Czech legislators have voted to reject a government proposal which would authorise the cabinet to issue laws needed for accession to the European Union without parliamentary approval.
The lower house voted 116 in favour of the amendment, short of the 120 votes necessary in the 200-seat chamber for constitutional changes.
The government draft had also called for simplification of procedures needed to send Czech troops abroad and to allow foreign troops to enter Czech territory.
The proposal was expected to be rejected after sharp criticism from opposition parties that dominate the lower house. Prague has been criticised by the European Commission for a slowdown in preparations to join the EU. The government has blamed a lengthy legislation process for a part of the delay.
But the main opposition Civic Democratic Party of Lower House speaker Vaclav Klaus failed to defeat the long-awaited bill on the institution of ombudsman, an official who is appointed to investigate complaints against the state administration.
The bill went into its second reading after the house defeated the Civic Democrats' motion which would have killed this draft legislation, and the legislators have sent the whole project into the committees.
The ombudsman bill has been debated in parliament many times during the 1990s but all attempts to date to see it through have been unsuccessful.
Twenty ethnic Roma families in the North Moravian city of Ostrava said on Tuesday they were going to sue the Ministry of Education and Ostrava's School Authority over what they said was illegal relegation of their children to special-education schools, designed for under-achievers.
Markus Pape from the European Romany Rights Centre said both institutions were clearly violating the Bill of Basic Rights and Liberties a Constitutional Czech document.
Pape told journalists that the psychological tests applied by the ministry did not take into account the cultural and linguistic differences between Roma children and their Czech contemporaries.
According to the Centre's report, more than half the Roma children in Ostrava attend such special schools, compared with less than 2.5 percent receiving standard elementary education.
The Czech non-profit humanitarian foundation People in Need is organising a collection of toy cars, teddy bears and other cuddly toys for children of the Kosovo refugees.
The foundation, which is attached to Czech Television, is working together with several boy and girl scout groups in Prague, Brno and Plzen. Our listeners in the Czech Republic can find the addresses on the internet and the collection is open through Thursday.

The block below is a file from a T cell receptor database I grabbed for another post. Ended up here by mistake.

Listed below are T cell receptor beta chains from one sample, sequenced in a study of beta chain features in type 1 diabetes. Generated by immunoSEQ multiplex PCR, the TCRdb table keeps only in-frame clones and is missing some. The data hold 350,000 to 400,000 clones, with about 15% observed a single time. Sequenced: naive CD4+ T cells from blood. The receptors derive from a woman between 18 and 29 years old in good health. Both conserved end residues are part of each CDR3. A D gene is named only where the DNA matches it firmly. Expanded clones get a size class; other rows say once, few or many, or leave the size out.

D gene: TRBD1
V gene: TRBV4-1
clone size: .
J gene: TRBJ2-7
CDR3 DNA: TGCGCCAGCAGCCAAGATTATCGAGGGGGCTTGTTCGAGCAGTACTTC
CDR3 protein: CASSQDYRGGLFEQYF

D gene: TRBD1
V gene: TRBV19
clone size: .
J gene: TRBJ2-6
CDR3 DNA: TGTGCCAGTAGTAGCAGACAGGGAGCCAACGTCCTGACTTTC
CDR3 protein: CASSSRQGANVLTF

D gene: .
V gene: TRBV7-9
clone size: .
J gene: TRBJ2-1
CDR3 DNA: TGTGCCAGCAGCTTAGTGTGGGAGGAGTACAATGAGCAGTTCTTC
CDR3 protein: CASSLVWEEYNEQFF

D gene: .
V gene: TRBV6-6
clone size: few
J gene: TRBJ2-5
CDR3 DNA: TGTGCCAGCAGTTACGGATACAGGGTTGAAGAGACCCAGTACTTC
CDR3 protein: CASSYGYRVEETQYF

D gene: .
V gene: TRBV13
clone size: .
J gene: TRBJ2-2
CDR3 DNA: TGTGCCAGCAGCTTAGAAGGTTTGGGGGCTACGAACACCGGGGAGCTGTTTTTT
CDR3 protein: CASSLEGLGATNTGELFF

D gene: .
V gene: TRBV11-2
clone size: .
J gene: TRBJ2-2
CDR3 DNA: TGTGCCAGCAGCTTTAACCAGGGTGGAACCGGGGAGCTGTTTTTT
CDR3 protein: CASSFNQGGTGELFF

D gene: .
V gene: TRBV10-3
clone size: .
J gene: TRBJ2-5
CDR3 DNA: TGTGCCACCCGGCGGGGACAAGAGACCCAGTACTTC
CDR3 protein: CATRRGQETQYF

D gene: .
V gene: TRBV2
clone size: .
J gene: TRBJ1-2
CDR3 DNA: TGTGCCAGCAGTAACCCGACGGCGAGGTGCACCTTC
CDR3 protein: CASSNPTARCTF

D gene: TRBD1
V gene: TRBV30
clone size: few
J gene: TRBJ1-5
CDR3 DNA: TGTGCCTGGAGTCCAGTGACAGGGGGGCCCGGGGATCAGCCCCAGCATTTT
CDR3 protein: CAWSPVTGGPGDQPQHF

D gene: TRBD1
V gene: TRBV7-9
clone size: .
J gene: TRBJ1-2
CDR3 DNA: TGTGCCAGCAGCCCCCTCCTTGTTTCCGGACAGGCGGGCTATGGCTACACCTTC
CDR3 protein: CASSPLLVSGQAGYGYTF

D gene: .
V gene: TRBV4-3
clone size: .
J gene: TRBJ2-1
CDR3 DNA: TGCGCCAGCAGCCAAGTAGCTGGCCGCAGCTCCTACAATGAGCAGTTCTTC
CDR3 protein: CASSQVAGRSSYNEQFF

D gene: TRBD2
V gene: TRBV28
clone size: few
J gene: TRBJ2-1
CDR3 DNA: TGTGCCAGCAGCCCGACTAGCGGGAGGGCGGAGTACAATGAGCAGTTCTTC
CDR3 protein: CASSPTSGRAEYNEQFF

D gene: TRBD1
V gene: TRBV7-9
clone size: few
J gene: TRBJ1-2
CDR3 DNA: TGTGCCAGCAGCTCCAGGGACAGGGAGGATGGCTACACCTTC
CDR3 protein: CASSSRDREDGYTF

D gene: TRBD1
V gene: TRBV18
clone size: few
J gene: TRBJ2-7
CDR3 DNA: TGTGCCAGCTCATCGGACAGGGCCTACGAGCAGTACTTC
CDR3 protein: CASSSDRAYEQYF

The organisers have stressed they are not interested in toy weapons, bicycles and baby carriages. All donations which do not comply with customs and import regulations in Albania and Macedonia will be returned to the donors.
The People in Need Foundation has to date raised over 45 million crowns worth of humanitarian aid to Kosovo.
Doctors and paramedics from the Czech field hospital deployed in the Albanian coastal town of Kavaje last month gave treatment to more than 1,300 patients. The Czech news agency CTK reported on Tuesday that the bulk of the hospital's work is for refugees from Kosovo.
Meanwhile, NATO has said it will suspend its bombing of Yugoslavia just before the United Nations adopts a resolution to settle the Kosovo conflict agreed by Russia and the West on Tuesday.
The Czech Republic has banned imports of many Belgian meat products in the wake of a crisis over the contamination of meat, eggs and dairy products with cancer-causing dioxin.
Countries around the world have closed their doors to Belgian meat and dairy products and some, including the United States, have widened temporary bans to all EU countries.
The Czech veterinary office has banned imports of live pigs, cattle, sheep, pork, beef, mutton and fats, as well as feed and other products made from such animals. The ban applies immediately.
Dioxins are among the most toxic substances produced by modern industry. But our correspondent reports that although there are more than 200 different dioxins and similar molecules called furans, less than 20 among them are toxic. They are produced mainly through incineration and by chemical and pharmaceutical industries.
Soccer and the Czech Republic beat Scotland three goals to two in their European under-21 championship group nine qualifier played in Teplice on Tuesday.
The two countries national teams meet in Prague late on Wednesday.
Now for a look at the weather.
And the 8th of June of course was Saint Medard's day and we Czechs have several important proverbs linked to early June. One of them claims that if Medard comes with rain, we'll have wet rainy weather for forty days. This one predicts the beginning of the prevailing west-oceanic atmospheric streams.
On Wednesday, early morning lows between seven and nine degrees Celsius will usher us into a rather wet day with afternoon highs from 18 to 22 degrees.
On Thursday and Friday, we expect a colder air intrusion into Central Europe but the daytime temperatures will be still around 20 degrees Celsius on both days.
I'm Libor Kubik and that's the end of the news.
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